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House Harkonnen

(Prelude to Dune #2)

3.68  ·  Rating details ·  15,139 ratings  ·  277 reviews
Brian Herbert and Kevin J. Anderson return to the vivid universe of Frank Herbert's Dune, bringing a vast array of rich and complex characters into conflict to shape the destiny of worlds....

As Shaddam sits at last on the Golden Lion Throne, Baron Vladimir Harkonnen plots against the new Emperor and House Atreides -- and against the mysterious Sisterhood of the Bene Gesser
Paperback, 733 pages
Published August 28th 2001 by Spectra Books (first published October 3rd 2000)
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Average rating 3.68  · 
Rating details
 ·  15,139 ratings  ·  277 reviews

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Start your review of House Harkonnen (Prelude to Dune #2)
Buddy read with Athena!

“Freedom is an elusive concept. Some men hold themselves prisoner even when they have the power to do as they please and go where they choose, while others are free in their hearts, even as shackles restrain them.”

The Imperium of the Known Universe is a place filled with plots and lies, conspiracy and murder. Emperors, noble houses and secretive orders vie for supremacy in a dangerous contest. And worst of them all is House Harkonnen, whose reputation for cruelty and treac
Apr 30, 2018 rated it liked it
Brian Herbert and Kevin J. Anderson squeezed their expansive narrative House Harkonnen, book two of the Prelude to Dune trilogy, into an anemic 733 pages.

My summary:

Liet Kynes the planetologist is cool and a badass.

Gurney Halleck is an AWESOME hero!

The Harkonnens are assholes.

The Corrinos are not much better, more aristocratic and maybe more evil. Maybe.

Baron Vladimir Harkonnen was FAT BASTARD!

Emperor Shaddam Corrino IV was also an ASSHOLE!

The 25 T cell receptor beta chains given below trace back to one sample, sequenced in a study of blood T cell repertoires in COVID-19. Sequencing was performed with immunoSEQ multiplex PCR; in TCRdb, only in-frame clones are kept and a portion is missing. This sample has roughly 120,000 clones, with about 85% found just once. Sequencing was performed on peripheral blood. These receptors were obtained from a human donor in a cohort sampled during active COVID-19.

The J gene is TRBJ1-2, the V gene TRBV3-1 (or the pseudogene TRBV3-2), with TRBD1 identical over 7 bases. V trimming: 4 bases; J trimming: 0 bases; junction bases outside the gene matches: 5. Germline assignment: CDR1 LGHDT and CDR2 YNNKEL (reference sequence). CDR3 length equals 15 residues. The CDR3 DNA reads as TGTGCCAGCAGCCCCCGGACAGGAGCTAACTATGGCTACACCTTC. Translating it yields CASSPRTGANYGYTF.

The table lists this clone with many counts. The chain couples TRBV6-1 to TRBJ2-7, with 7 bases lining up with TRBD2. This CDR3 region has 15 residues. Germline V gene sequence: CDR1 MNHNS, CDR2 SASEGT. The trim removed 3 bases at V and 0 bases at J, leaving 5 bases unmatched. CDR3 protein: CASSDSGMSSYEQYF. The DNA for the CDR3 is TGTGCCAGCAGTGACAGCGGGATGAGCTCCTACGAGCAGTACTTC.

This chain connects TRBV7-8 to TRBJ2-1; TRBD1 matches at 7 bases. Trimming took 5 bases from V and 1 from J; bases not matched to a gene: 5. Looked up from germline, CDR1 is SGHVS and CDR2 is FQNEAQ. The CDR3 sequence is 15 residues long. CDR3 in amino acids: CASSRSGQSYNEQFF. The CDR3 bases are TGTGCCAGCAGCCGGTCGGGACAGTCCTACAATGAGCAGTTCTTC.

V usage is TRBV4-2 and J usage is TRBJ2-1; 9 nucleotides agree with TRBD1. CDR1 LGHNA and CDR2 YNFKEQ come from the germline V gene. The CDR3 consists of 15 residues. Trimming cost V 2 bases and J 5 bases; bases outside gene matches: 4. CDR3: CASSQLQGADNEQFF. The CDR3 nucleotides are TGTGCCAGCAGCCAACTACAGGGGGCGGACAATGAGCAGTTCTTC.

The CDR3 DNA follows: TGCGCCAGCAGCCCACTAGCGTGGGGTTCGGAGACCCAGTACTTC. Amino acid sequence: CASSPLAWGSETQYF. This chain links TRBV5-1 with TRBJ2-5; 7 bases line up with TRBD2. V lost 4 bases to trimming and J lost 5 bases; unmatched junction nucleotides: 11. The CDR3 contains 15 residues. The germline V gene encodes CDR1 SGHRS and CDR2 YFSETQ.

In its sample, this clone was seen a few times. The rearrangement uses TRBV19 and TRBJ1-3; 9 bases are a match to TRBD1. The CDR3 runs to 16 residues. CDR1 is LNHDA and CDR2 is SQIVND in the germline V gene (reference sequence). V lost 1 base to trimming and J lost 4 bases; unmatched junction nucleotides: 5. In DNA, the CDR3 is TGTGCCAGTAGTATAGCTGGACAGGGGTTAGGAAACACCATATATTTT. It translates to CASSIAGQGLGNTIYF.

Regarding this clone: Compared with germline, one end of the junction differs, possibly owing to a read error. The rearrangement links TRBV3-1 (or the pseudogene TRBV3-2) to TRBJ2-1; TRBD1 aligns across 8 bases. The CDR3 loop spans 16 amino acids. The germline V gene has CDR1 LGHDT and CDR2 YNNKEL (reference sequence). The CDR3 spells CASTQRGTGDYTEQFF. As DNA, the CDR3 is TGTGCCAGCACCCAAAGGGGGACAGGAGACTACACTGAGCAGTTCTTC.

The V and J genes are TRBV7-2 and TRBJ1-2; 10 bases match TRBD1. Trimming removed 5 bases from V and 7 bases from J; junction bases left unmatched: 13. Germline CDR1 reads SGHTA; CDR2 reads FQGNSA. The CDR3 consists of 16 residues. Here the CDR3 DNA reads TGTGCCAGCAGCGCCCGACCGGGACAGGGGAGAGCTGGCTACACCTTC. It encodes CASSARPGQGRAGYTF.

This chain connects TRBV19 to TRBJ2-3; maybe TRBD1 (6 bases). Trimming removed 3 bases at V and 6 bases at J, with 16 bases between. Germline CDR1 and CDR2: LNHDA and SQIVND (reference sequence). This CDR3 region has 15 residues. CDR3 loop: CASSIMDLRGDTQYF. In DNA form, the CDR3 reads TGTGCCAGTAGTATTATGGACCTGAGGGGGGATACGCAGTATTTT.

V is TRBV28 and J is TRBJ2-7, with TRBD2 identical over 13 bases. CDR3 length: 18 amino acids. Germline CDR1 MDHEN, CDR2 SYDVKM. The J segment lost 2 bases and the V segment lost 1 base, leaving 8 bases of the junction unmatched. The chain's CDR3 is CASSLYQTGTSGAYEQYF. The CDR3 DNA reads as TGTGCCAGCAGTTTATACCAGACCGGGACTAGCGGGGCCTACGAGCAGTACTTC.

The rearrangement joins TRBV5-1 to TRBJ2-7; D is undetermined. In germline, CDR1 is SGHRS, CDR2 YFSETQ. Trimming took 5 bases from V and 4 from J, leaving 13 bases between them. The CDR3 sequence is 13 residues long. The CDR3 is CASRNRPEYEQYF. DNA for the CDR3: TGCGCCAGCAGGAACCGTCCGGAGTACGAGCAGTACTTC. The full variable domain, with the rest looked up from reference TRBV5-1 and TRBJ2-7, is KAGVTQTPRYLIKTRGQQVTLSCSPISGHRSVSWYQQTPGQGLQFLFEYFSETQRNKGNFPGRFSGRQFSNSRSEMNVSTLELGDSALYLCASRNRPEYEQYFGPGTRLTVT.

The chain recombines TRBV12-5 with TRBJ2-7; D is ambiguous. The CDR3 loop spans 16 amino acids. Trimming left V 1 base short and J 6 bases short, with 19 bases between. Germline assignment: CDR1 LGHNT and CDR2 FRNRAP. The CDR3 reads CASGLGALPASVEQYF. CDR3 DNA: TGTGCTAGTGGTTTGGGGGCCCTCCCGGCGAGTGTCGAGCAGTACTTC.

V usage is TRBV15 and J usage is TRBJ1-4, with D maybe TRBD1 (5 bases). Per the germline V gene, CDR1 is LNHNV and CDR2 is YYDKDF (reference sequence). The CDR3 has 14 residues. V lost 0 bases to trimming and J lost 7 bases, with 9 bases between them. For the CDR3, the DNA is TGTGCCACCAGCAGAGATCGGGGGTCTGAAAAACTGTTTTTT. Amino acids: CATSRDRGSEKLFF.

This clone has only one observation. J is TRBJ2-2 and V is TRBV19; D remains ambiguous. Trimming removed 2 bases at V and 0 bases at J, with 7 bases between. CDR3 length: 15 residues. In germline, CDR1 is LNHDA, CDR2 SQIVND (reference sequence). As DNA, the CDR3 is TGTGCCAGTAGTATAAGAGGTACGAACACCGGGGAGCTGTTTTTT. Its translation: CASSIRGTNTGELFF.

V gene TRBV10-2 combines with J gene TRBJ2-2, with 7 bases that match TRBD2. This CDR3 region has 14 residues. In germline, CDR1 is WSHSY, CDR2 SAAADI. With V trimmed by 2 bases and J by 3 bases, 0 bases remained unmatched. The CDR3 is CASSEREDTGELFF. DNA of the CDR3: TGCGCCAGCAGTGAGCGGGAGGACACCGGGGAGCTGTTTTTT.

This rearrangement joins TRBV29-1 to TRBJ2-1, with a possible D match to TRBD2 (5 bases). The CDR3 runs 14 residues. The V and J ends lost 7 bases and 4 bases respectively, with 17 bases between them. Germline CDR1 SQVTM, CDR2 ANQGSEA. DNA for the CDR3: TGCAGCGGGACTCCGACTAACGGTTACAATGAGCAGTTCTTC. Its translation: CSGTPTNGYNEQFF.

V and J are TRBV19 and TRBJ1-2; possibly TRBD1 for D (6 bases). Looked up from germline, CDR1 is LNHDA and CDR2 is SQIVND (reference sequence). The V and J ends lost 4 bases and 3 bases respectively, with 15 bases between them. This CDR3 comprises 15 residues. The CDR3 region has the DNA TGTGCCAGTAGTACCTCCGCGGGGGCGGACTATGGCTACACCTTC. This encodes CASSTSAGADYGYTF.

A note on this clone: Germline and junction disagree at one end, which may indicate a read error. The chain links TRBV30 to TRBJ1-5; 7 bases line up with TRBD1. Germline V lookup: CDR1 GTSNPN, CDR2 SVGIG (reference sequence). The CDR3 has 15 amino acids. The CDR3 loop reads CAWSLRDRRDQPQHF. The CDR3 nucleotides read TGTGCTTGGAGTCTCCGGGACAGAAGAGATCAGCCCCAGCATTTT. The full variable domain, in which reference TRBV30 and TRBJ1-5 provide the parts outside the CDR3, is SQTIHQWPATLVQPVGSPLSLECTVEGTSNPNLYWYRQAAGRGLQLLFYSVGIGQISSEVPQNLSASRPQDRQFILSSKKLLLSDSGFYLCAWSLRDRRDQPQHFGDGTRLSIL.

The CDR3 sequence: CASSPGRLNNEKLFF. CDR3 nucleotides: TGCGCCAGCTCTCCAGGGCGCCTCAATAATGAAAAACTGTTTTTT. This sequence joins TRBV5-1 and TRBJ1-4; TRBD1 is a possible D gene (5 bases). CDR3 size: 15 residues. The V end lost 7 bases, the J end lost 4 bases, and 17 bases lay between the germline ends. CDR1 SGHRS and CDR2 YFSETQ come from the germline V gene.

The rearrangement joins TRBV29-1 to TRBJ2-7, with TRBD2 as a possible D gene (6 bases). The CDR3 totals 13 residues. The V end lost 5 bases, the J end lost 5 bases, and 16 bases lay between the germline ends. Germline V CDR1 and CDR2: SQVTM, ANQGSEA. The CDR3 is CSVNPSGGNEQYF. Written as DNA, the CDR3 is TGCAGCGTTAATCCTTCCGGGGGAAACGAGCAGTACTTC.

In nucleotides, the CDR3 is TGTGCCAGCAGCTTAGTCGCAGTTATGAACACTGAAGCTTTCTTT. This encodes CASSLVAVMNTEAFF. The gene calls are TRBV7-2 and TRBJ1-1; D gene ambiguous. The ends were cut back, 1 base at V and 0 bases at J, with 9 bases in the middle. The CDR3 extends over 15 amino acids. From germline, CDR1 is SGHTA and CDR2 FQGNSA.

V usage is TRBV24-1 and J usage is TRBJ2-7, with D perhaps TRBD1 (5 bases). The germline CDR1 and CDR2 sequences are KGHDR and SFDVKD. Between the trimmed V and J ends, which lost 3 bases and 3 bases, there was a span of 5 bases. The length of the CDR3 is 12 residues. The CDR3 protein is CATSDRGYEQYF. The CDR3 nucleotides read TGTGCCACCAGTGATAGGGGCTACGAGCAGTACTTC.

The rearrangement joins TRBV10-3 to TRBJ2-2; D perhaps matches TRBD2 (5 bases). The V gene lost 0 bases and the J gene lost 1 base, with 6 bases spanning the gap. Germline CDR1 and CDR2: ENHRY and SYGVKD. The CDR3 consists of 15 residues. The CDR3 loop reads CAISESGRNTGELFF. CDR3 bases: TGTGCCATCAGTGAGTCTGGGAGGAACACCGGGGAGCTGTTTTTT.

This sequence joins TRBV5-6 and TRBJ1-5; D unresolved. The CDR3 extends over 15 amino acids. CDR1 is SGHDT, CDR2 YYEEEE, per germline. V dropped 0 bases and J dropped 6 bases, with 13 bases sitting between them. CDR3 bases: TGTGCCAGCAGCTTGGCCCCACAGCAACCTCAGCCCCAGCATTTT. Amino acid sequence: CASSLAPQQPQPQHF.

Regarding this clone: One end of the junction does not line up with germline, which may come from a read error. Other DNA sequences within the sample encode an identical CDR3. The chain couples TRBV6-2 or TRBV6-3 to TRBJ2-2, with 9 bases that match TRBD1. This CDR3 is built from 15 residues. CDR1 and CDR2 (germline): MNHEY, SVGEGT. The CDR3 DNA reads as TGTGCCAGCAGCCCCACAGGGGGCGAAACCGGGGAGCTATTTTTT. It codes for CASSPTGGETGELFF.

Duke Leto Atreides was cool and a good leader.

Duncan Ida
Athena Shardbearer
Buddy read with Markus


Actual rating: 3.5 stars

I must not fear. Fear is the mind-killer. Fear is the little death that brings total obliteration.

This was yet again another enjoyable read! Of course this book had its faults (the treatment of Jessica) but overall it was time well spent.

This Book=Tragedy

The Good

The progression of the story.
The Fremen.
Duke Leto Atreides
Warrick & Liet bromance
Gurney Halleck
Abulurd Harkonnen (The ONLY Harkonnen I'll ever like)
May 18, 2008 rated it did not like it  ·  review of another edition
Utter drivel. The only Dune fans likely to enjoy this, or any of the so-called Dune books not written by Frank Herbert, are those who read the series strictly for the action, and not any of the political and cultural ideas or sophisticated characterizations that make the original books true masterworks of SF. I'm sure Frank's happy that he's able to provide a living for his son from the grave through his work, but if I were Brian I'd feel deeply ashamed to be cashing any checks generated from th ...more
Shelly - The Illustrated Librarian -
Jan 05, 2009 rated it it was amazing
Recommends it for: Any fan of "Dune"
Shelves: sci-fi
Dune is one of my all-time favorite books, and this is a great addition to the canon.

It's so exciting to learn the histories of the well-loved characters of Dune. Brian Herbert's writing style is very similar to his father's, so the book (and the whole prequel trilogy) doesn't seem out of place in the Dune universe.

We spend a lot of time with the young Duke Leto in this volume, along with his best friend, Prince Rhombur of the tech planet Ix. Readers also meet the loathsome Tleilaxu and learn a
Oct 12, 2007 rated it did not like it  ·  review of another edition
Utter crap. I can't believe this man ever did research into his father's books as he claimed. There are massive in consistencies with the REAL "Dune" books. House Corrino is slightly better.
John Moulton
Sep 02, 2008 rated it did not like it
I covered my thoughts on the 'authors' and 'writing' in my review for House Atreides.

To cover the rest of my feelings for the books these two are spitting out like mindless machines: Frank Herbert must be spinning in his grave.

Mar 02, 2008 rated it did not like it
Some worlds are not meant to be picked up by people other than the orginial author. This was one of them.
May 15, 2008 rated it did not like it
Shelves: science-fiction
The entire "House" series is unreadable crap and an embarrassing exploitation of the author's father's name.